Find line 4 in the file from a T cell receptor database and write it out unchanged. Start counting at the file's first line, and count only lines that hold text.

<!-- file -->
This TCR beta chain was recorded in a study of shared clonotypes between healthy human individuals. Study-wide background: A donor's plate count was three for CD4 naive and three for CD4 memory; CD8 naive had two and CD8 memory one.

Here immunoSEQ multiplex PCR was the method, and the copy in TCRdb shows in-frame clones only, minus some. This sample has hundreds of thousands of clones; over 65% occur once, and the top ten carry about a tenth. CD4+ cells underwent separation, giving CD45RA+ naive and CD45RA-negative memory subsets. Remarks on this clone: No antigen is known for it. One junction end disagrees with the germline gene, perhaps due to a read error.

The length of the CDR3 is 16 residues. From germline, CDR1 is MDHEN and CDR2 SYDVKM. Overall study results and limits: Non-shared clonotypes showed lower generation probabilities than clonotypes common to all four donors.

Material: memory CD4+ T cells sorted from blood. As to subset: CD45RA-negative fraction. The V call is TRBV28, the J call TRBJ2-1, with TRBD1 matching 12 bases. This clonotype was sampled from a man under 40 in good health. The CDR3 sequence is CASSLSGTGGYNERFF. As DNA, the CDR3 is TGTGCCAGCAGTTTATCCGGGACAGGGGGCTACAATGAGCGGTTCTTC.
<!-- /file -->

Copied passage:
Material: memory CD4+ T cells sorted from blood. As to subset: CD45RA-negative fraction. The V call is TRBV28, the J call TRBJ2-1, with TRBD1 matching 12 bases. This clonotype was sampled from a man under 40 in good health. The CDR3 sequence is CASSLSGTGGYNERFF. As DNA, the CDR3 is TGTGCCAGCAGTTTATCCGGGACAGGGGGCTACAATGAGCGGTTCTTC.